Towing a trailer will alter the way the car performs. Acceleration will be slower and stopping will take longer, particularly when going downhill. The car may not go around bends as well and the trailer will cut in more on tight corners. Side winds and passing traffic (particularly large trucks) may affect stability as can bumps and undulations in the road. Consequently, towing a trailer can be more stressful and fatiguing for the driver.
Maintain a greater space to the vehicle in front to allow for the longer stopping distance
Provide extra distance when overtaking other vehicles as this will take much longer.
Select a lower gear on long or steep downhill grades to increase control and conserve the brakes.
Avoid sudden lane changes or swerving to reduce the risk of developing sway. Gentle manoeuvring (and braking) is most important with horse floats as sudden movements could injure the horse. Sudden movements may also make the horse move which could cause the float to sway.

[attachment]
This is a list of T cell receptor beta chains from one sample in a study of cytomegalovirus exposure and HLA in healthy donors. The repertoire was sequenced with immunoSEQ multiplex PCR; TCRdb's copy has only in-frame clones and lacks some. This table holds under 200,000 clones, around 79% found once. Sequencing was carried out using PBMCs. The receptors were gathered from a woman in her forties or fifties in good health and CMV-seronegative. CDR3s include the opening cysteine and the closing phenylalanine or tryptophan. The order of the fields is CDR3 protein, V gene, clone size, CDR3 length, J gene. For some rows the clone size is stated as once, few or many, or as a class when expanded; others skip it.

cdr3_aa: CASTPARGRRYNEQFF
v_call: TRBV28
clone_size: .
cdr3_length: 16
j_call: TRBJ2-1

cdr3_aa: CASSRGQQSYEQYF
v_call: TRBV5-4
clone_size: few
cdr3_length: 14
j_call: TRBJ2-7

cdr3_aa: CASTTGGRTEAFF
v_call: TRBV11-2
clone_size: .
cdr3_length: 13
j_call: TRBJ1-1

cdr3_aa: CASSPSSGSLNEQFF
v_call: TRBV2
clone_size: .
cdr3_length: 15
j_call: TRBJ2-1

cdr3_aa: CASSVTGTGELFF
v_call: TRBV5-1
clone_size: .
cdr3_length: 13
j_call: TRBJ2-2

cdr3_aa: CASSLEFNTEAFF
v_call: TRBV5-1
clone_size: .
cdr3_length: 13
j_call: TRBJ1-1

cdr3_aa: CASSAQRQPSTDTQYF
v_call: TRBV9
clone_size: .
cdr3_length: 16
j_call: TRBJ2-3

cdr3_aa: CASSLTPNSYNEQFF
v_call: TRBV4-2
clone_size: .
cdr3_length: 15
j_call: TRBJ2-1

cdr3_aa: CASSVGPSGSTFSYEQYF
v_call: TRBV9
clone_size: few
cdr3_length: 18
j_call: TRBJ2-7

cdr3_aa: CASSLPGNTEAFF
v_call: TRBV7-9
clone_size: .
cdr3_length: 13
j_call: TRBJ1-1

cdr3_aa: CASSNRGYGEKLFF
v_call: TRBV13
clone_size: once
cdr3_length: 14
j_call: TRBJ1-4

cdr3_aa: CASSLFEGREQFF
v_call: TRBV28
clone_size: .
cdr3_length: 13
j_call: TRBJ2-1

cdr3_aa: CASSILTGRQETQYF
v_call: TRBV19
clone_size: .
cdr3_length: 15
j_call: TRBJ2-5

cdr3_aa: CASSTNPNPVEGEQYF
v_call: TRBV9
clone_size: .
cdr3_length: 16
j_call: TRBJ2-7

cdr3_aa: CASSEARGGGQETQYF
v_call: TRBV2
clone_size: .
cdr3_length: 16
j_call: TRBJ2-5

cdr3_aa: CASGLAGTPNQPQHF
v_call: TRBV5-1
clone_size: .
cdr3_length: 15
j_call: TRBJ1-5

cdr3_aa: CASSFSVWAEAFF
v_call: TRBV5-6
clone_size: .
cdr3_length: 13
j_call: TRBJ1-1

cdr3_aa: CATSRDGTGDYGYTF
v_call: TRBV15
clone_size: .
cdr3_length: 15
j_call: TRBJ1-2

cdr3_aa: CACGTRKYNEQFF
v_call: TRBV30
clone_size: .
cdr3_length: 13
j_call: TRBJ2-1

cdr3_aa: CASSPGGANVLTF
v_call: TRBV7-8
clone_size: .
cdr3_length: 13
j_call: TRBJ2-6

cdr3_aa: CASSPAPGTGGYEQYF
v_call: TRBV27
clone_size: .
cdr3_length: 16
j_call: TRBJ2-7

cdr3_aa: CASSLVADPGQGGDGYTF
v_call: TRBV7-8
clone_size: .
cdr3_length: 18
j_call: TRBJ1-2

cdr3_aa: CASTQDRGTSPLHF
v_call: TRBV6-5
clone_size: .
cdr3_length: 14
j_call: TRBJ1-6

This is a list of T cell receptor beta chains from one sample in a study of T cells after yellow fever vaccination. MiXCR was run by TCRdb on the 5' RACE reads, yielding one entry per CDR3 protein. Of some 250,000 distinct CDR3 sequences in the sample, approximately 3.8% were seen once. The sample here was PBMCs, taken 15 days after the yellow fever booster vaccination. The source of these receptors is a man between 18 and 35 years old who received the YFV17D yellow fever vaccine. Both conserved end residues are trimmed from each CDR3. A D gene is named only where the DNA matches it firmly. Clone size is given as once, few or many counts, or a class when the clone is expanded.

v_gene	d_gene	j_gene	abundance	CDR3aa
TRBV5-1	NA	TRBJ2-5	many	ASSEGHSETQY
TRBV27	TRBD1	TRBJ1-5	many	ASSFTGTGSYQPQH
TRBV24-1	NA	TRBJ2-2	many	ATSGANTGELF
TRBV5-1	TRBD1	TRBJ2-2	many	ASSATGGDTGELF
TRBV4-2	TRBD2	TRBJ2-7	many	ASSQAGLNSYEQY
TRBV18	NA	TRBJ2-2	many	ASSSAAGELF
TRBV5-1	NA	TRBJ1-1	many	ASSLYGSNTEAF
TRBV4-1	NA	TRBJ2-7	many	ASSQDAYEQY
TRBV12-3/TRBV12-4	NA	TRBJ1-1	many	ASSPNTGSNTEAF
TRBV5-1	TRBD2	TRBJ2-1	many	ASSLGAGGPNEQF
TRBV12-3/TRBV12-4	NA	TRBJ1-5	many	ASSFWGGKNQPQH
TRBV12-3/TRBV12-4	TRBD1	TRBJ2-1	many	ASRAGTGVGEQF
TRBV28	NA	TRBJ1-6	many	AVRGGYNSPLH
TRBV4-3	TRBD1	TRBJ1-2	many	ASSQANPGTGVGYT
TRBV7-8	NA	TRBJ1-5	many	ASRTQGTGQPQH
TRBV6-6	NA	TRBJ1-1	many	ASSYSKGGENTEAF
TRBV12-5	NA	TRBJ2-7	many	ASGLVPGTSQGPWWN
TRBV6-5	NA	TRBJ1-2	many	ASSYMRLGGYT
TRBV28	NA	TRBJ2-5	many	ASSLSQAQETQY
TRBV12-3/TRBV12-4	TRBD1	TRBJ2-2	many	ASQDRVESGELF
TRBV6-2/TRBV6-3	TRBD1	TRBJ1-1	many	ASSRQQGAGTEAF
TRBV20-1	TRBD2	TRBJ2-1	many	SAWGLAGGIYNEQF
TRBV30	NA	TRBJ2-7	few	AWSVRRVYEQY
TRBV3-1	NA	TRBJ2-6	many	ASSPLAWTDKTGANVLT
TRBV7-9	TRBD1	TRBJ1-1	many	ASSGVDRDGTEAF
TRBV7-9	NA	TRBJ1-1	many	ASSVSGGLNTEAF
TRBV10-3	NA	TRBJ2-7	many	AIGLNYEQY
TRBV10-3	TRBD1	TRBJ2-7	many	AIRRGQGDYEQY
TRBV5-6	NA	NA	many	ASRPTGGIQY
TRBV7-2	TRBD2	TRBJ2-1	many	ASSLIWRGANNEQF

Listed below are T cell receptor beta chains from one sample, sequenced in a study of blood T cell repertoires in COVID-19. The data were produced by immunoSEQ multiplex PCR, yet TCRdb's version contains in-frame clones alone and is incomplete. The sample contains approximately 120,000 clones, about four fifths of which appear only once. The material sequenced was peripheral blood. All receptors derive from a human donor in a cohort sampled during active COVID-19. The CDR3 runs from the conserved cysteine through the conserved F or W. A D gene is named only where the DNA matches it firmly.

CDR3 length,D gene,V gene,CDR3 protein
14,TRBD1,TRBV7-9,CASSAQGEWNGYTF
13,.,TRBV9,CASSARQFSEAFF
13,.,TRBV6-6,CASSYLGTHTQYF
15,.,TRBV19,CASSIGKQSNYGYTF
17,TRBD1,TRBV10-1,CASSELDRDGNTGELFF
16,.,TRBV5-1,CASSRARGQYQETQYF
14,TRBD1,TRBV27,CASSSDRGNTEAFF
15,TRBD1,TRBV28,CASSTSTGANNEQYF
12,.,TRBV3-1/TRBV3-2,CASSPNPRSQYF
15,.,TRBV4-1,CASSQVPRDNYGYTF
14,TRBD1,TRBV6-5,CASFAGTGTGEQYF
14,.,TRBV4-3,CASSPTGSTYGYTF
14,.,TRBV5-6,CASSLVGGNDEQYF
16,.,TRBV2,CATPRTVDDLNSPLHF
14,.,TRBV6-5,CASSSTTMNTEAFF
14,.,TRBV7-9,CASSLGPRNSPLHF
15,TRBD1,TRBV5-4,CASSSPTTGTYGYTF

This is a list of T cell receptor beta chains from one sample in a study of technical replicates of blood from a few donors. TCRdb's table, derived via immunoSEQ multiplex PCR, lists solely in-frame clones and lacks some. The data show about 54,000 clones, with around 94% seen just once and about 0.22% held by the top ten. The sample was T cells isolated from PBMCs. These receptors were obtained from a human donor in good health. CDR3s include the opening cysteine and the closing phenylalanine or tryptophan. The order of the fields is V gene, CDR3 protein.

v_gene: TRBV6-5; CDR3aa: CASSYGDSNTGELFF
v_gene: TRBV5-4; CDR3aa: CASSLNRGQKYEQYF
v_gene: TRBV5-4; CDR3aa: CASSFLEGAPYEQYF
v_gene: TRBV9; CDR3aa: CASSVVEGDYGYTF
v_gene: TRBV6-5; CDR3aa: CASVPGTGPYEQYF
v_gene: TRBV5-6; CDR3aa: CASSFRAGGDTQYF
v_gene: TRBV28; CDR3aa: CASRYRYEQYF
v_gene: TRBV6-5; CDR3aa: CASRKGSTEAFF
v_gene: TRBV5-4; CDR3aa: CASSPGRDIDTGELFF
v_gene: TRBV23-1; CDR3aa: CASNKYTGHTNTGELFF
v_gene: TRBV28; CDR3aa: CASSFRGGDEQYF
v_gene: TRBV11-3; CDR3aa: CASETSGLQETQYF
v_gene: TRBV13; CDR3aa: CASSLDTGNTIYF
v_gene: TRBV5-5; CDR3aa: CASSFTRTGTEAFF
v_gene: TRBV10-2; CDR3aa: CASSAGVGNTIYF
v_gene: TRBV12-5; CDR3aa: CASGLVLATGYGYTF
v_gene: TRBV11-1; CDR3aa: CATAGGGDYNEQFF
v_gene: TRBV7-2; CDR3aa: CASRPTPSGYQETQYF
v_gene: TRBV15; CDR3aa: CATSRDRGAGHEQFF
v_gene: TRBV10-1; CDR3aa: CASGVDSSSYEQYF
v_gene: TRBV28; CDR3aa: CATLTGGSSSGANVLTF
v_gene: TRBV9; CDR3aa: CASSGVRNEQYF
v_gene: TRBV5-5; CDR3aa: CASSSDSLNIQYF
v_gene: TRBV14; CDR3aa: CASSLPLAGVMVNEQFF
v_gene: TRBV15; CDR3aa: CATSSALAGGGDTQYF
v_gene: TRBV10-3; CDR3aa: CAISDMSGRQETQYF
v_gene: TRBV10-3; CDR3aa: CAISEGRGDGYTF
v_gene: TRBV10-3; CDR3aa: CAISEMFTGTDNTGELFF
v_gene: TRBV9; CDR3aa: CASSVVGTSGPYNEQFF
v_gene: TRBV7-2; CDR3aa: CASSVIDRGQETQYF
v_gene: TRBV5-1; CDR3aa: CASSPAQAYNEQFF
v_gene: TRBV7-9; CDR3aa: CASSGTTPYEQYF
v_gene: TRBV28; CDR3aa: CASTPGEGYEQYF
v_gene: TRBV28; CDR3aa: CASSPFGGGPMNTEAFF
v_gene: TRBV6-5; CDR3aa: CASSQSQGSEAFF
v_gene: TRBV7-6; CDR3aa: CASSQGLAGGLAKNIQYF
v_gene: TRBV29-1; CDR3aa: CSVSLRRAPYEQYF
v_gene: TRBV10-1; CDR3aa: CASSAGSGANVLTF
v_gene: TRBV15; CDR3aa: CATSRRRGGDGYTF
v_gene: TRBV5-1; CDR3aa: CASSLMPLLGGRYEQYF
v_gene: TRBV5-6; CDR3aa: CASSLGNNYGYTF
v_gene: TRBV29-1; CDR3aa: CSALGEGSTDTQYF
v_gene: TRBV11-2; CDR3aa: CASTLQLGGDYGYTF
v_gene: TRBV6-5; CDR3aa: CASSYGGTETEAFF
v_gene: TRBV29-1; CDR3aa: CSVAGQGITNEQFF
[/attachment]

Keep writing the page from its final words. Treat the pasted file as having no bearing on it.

Be cautious in high winds or when passing large oncoming vehicles as buffeting may induce sway.
If sway develops, the car brakes should not be applied (except as an absolute last resort). A steady speed or slight acceleration should be maintained until the sway has ceased. Alternatively, if the trailer brakes can be applied independently, gentle application of the trailer brakes will restore stability.
Keep an eye on following traffic as they will have more difficulty passing you and a long queue can quickly develop. Where possible make provision for this queue to overtake you. On some narrow roads this may mean pulling over and stopping occasionally.
Take more frequent rest breaks or driver changes. At these rest breaks and/or driver changes the condition of the car and trailer should be checked.